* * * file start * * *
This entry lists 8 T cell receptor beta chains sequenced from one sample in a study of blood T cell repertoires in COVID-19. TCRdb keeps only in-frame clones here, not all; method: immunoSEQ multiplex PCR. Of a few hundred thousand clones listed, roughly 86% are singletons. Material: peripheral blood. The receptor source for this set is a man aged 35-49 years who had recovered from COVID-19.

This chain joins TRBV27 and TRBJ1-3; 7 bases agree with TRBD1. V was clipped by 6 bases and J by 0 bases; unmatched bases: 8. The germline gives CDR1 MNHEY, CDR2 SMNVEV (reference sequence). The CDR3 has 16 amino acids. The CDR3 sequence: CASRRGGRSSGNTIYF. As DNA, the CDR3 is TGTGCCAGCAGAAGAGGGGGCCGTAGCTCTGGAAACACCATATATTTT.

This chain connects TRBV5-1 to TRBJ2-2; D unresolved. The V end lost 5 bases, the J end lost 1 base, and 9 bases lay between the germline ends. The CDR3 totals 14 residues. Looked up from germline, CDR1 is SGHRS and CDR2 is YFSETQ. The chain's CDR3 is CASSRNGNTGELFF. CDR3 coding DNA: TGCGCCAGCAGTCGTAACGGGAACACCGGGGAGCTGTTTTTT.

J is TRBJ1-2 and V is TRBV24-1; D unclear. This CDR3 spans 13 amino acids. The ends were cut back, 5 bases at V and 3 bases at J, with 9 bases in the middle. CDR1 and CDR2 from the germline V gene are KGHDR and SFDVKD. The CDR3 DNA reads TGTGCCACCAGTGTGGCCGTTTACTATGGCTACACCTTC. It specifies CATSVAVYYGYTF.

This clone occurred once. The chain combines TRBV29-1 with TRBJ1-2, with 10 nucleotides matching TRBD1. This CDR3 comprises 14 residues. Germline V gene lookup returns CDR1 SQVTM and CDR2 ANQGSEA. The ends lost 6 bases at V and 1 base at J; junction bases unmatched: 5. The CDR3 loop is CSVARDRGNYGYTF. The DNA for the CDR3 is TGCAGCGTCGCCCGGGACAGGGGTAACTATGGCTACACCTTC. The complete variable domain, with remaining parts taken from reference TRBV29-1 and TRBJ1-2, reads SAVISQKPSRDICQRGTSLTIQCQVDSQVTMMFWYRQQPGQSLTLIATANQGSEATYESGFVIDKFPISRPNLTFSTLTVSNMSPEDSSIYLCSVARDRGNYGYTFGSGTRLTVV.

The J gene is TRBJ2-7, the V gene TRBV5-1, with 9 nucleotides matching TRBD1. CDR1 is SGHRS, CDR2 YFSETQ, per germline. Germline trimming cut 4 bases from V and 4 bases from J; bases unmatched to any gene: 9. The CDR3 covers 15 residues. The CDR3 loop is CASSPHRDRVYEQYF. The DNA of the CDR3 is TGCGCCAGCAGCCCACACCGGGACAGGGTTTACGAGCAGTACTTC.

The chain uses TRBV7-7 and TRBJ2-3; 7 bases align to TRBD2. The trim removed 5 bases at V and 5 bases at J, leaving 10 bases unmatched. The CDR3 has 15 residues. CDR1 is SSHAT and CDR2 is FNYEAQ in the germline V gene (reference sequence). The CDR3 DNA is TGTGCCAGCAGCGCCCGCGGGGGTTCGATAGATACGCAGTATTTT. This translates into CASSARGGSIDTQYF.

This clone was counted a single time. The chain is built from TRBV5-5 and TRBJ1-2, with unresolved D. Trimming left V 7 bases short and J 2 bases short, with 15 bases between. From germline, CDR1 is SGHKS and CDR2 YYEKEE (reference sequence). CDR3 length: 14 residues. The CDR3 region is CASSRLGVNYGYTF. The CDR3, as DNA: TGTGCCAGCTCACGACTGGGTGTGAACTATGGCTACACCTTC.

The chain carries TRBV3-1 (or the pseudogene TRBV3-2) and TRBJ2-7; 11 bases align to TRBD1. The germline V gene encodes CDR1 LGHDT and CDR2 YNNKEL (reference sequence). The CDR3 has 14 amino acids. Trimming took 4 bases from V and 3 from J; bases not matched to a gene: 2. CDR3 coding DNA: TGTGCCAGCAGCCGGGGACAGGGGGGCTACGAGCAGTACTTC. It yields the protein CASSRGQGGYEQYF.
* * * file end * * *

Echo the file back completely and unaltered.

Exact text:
This entry lists 8 T cell receptor beta chains sequenced from one sample in a study of blood T cell repertoires in COVID-19. TCRdb keeps only in-frame clones here, not all; method: immunoSEQ multiplex PCR. Of a few hundred thousand clones listed, roughly 86% are singletons. Material: peripheral blood. The receptor source for this set is a man aged 35-49 years who had recovered from COVID-19.

This chain joins TRBV27 and TRBJ1-3; 7 bases agree with TRBD1. V was clipped by 6 bases and J by 0 bases; unmatched bases: 8. The germline gives CDR1 MNHEY, CDR2 SMNVEV (reference sequence). The CDR3 has 16 amino acids. The CDR3 sequence: CASRRGGRSSGNTIYF. As DNA, the CDR3 is TGTGCCAGCAGAAGAGGGGGCCGTAGCTCTGGAAACACCATATATTTT.

This chain connects TRBV5-1 to TRBJ2-2; D unresolved. The V end lost 5 bases, the J end lost 1 base, and 9 bases lay between the germline ends. The CDR3 totals 14 residues. Looked up from germline, CDR1 is SGHRS and CDR2 is YFSETQ. The chain's CDR3 is CASSRNGNTGELFF. CDR3 coding DNA: TGCGCCAGCAGTCGTAACGGGAACACCGGGGAGCTGTTTTTT.

J is TRBJ1-2 and V is TRBV24-1; D unclear. This CDR3 spans 13 amino acids. The ends were cut back, 5 bases at V and 3 bases at J, with 9 bases in the middle. CDR1 and CDR2 from the germline V gene are KGHDR and SFDVKD. The CDR3 DNA reads TGTGCCACCAGTGTGGCCGTTTACTATGGCTACACCTTC. It specifies CATSVAVYYGYTF.

This clone occurred once. The chain combines TRBV29-1 with TRBJ1-2, with 10 nucleotides matching TRBD1. This CDR3 comprises 14 residues. Germline V gene lookup returns CDR1 SQVTM and CDR2 ANQGSEA. The ends lost 6 bases at V and 1 base at J; junction bases unmatched: 5. The CDR3 loop is CSVARDRGNYGYTF. The DNA for the CDR3 is TGCAGCGTCGCCCGGGACAGGGGTAACTATGGCTACACCTTC. The complete variable domain, with remaining parts taken from reference TRBV29-1 and TRBJ1-2, reads SAVISQKPSRDICQRGTSLTIQCQVDSQVTMMFWYRQQPGQSLTLIATANQGSEATYESGFVIDKFPISRPNLTFSTLTVSNMSPEDSSIYLCSVARDRGNYGYTFGSGTRLTVV.

The J gene is TRBJ2-7, the V gene TRBV5-1, with 9 nucleotides matching TRBD1. CDR1 is SGHRS, CDR2 YFSETQ, per germline. Germline trimming cut 4 bases from V and 4 bases from J; bases unmatched to any gene: 9. The CDR3 covers 15 residues. The CDR3 loop is CASSPHRDRVYEQYF. The DNA of the CDR3 is TGCGCCAGCAGCCCACACCGGGACAGGGTTTACGAGCAGTACTTC.

The chain uses TRBV7-7 and TRBJ2-3; 7 bases align to TRBD2. The trim removed 5 bases at V and 5 bases at J, leaving 10 bases unmatched. The CDR3 has 15 residues. CDR1 is SSHAT and CDR2 is FNYEAQ in the germline V gene (reference sequence). The CDR3 DNA is TGTGCCAGCAGCGCCCGCGGGGGTTCGATAGATACGCAGTATTTT. This translates into CASSARGGSIDTQYF.

This clone was counted a single time. The chain is built from TRBV5-5 and TRBJ1-2, with unresolved D. Trimming left V 7 bases short and J 2 bases short, with 15 bases between. From germline, CDR1 is SGHKS and CDR2 YYEKEE (reference sequence). CDR3 length: 14 residues. The CDR3 region is CASSRLGVNYGYTF. The CDR3, as DNA: TGTGCCAGCTCACGACTGGGTGTGAACTATGGCTACACCTTC.

The chain carries TRBV3-1 (or the pseudogene TRBV3-2) and TRBJ2-7; 11 bases align to TRBD1. The germline V gene encodes CDR1 LGHDT and CDR2 YNNKEL (reference sequence). The CDR3 has 14 amino acids. Trimming took 4 bases from V and 3 from J; bases not matched to a gene: 2. CDR3 coding DNA: TGTGCCAGCAGCCGGGGACAGGGGGGCTACGAGCAGTACTTC. It yields the protein CASSRGQGGYEQYF.